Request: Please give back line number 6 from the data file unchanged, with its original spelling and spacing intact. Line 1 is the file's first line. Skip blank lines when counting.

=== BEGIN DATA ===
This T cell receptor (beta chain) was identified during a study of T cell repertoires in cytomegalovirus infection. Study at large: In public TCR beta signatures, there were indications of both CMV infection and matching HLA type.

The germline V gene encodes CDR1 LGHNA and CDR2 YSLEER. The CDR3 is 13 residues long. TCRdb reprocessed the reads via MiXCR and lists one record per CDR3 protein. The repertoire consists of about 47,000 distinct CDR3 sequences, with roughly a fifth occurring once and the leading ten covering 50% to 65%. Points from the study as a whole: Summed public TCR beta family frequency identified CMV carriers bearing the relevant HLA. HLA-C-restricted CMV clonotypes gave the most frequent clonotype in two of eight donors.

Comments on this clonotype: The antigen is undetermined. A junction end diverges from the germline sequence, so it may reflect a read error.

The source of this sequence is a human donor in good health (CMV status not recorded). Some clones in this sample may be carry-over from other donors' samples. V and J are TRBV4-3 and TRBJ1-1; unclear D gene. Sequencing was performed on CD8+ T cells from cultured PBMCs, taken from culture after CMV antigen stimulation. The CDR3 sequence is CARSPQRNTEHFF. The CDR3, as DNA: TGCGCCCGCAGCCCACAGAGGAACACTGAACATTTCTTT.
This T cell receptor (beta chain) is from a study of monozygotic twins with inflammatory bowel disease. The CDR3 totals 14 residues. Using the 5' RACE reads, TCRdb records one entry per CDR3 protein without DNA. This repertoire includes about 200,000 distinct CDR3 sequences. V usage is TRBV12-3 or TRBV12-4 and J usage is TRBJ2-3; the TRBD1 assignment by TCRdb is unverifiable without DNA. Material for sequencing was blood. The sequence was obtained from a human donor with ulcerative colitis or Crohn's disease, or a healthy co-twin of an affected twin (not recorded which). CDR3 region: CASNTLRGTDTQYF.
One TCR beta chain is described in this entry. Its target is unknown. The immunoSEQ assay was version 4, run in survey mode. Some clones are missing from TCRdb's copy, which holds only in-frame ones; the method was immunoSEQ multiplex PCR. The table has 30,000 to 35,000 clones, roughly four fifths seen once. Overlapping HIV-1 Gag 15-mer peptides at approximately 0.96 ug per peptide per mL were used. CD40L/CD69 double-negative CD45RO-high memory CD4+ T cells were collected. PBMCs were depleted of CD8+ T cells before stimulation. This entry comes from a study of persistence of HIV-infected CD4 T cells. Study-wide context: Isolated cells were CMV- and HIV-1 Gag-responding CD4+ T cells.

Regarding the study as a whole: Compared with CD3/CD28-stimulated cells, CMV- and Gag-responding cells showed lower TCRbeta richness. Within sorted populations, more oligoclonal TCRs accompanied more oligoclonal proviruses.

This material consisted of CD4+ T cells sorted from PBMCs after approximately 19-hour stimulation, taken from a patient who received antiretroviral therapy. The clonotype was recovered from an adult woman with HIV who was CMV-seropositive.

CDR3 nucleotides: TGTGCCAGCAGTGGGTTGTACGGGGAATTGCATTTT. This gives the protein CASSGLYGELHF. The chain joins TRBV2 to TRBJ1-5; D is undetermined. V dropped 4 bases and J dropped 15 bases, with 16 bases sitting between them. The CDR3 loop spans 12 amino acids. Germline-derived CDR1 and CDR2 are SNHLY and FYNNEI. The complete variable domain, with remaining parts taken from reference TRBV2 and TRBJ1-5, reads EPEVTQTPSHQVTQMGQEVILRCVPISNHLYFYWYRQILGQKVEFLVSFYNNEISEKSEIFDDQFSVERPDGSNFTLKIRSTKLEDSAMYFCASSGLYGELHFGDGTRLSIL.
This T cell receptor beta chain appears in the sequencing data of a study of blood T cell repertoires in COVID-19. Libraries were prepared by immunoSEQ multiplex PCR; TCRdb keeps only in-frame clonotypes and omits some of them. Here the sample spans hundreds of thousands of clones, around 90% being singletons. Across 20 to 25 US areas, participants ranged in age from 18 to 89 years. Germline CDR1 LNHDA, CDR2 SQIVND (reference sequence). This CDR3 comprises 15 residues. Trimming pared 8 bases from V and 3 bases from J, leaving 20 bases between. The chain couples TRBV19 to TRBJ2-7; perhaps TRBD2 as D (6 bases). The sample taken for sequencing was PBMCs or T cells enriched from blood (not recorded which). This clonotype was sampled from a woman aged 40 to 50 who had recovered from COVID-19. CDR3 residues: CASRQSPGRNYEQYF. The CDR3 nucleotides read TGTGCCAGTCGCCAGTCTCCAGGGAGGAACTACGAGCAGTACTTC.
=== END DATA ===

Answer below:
One TCR beta chain is described in this entry. Its target is unknown. The immunoSEQ assay was version 4, run in survey mode. Some clones are missing from TCRdb's copy, which holds only in-frame ones; the method was immunoSEQ multiplex PCR. The table has 30,000 to 35,000 clones, roughly four fifths seen once. Overlapping HIV-1 Gag 15-mer peptides at approximately 0.96 ug per peptide per mL were used. CD40L/CD69 double-negative CD45RO-high memory CD4+ T cells were collected. PBMCs were depleted of CD8+ T cells before stimulation. This entry comes from a study of persistence of HIV-infected CD4 T cells. Study-wide context: Isolated cells were CMV- and HIV-1 Gag-responding CD4+ T cells.